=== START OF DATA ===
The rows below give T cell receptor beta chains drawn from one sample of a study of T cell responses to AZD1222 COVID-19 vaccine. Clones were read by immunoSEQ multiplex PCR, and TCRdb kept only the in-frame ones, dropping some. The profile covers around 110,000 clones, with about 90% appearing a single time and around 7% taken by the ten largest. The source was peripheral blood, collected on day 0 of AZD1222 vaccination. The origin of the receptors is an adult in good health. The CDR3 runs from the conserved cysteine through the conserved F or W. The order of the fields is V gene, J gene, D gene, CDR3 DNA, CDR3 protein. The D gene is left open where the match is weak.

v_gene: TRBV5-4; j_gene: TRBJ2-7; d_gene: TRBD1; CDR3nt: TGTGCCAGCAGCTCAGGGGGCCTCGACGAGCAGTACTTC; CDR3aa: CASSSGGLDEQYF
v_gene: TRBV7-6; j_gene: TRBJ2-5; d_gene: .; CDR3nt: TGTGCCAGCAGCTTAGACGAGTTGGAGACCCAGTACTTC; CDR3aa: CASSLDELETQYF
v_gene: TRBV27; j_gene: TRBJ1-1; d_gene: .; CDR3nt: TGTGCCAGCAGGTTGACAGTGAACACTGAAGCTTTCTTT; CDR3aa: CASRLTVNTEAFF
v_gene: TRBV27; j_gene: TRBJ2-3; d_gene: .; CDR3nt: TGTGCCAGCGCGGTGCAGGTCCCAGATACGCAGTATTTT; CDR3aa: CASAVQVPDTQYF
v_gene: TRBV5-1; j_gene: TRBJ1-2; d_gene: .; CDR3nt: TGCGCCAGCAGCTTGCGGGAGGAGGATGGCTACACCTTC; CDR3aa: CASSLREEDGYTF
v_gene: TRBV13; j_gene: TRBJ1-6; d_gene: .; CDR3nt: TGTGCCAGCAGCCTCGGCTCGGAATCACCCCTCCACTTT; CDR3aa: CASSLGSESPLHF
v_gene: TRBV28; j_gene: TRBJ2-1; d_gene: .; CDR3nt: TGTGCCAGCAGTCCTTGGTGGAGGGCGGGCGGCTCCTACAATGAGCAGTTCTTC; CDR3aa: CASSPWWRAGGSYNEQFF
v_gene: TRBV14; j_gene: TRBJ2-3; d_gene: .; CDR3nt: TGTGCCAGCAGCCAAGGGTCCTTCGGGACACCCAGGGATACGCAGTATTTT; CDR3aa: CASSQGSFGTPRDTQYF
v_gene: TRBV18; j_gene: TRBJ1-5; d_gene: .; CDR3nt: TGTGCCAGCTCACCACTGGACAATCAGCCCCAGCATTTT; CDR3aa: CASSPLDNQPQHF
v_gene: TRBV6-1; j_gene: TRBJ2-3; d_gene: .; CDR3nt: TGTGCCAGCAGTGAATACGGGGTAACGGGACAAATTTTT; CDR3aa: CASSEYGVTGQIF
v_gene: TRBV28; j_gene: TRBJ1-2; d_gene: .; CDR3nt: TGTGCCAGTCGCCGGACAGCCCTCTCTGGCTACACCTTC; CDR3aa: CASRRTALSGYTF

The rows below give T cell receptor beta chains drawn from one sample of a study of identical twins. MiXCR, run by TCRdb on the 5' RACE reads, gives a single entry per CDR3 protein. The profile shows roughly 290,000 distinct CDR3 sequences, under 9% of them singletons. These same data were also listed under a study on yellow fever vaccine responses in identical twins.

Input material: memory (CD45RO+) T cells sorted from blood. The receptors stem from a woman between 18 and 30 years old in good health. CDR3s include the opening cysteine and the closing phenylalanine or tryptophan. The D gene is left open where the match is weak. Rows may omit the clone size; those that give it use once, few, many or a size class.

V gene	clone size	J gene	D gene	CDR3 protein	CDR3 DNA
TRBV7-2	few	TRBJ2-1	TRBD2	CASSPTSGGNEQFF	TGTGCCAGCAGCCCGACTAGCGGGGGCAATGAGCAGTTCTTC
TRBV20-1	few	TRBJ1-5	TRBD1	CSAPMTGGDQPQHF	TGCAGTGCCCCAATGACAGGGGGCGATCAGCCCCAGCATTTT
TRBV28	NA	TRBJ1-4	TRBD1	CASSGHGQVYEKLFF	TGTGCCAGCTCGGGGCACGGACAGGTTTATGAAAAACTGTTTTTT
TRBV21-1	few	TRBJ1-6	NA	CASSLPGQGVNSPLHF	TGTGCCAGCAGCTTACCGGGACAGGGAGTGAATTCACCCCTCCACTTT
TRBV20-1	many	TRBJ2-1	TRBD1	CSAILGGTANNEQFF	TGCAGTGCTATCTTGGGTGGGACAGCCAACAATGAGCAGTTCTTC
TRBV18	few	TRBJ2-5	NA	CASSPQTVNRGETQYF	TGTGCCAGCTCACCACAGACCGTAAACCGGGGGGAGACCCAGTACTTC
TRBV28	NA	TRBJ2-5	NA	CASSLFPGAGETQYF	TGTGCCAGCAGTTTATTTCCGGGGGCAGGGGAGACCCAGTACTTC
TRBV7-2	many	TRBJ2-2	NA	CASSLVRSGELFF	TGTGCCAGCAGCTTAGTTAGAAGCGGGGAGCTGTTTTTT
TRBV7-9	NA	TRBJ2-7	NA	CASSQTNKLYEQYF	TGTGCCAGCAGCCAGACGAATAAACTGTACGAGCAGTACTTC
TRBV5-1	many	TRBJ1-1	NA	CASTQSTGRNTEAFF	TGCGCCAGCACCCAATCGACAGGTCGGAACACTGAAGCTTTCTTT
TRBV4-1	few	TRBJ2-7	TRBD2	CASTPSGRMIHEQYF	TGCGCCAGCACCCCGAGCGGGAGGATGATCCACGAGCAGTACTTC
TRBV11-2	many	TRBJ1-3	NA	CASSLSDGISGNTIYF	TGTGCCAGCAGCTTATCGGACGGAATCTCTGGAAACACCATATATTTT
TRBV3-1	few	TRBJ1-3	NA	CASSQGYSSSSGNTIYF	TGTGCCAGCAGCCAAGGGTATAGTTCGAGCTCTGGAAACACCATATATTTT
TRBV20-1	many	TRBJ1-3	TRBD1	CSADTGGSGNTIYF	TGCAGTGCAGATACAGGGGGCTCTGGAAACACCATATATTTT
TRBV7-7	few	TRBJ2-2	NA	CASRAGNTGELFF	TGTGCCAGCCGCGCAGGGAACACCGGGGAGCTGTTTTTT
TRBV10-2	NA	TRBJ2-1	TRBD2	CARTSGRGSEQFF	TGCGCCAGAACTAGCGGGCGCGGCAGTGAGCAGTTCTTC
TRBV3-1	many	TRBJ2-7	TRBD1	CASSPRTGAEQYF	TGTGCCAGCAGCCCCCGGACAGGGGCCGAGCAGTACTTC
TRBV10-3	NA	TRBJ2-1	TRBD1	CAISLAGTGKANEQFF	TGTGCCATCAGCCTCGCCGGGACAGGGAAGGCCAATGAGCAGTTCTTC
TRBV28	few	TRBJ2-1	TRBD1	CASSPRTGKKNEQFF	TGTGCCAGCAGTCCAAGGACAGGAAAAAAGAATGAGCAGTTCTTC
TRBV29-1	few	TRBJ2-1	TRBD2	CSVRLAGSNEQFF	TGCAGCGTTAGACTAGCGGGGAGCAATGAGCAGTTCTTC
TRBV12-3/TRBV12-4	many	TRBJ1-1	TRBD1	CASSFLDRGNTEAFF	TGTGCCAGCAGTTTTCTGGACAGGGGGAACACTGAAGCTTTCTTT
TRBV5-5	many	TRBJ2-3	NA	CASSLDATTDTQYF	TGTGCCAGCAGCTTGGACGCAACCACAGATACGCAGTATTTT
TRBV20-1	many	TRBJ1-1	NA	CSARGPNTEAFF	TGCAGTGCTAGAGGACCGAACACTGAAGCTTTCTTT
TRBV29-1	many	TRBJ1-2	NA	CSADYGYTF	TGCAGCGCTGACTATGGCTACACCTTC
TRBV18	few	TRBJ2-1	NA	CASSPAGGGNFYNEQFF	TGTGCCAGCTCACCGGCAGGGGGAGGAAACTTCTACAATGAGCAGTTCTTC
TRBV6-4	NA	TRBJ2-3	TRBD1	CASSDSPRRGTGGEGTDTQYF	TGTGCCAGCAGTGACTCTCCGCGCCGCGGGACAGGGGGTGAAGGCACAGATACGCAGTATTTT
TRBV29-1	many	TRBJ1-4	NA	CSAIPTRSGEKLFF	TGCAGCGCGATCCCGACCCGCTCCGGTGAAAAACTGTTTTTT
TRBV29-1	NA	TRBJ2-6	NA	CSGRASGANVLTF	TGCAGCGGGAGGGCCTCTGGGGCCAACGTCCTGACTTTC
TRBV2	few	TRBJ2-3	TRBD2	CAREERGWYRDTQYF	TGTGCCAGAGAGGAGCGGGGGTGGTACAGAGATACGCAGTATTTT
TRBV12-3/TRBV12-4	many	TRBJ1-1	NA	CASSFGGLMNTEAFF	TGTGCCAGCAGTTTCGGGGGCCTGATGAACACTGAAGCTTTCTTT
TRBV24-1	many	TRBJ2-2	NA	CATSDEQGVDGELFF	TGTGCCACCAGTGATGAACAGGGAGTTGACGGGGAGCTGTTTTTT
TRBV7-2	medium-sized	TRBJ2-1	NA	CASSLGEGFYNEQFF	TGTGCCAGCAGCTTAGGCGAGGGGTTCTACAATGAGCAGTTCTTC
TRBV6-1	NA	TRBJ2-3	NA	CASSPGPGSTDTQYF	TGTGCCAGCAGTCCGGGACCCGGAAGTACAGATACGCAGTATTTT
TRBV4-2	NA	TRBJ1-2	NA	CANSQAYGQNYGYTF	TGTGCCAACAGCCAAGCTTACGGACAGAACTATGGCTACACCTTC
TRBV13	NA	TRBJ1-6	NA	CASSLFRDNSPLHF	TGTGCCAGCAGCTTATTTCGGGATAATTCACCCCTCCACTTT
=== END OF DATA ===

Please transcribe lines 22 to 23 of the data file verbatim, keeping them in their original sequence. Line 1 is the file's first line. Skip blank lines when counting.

TRBV28	NA	TRBJ2-5	NA	CASSLFPGAGETQYF	TGTGCCAGCAGTTTATTTCCGGGGGCAGGGGAGACCCAGTACTTC
TRBV7-2	many	TRBJ2-2	NA	CASSLVRSGELFF	TGTGCCAGCAGCTTAGTTAGAAGCGGGGAGCTGTTTTTT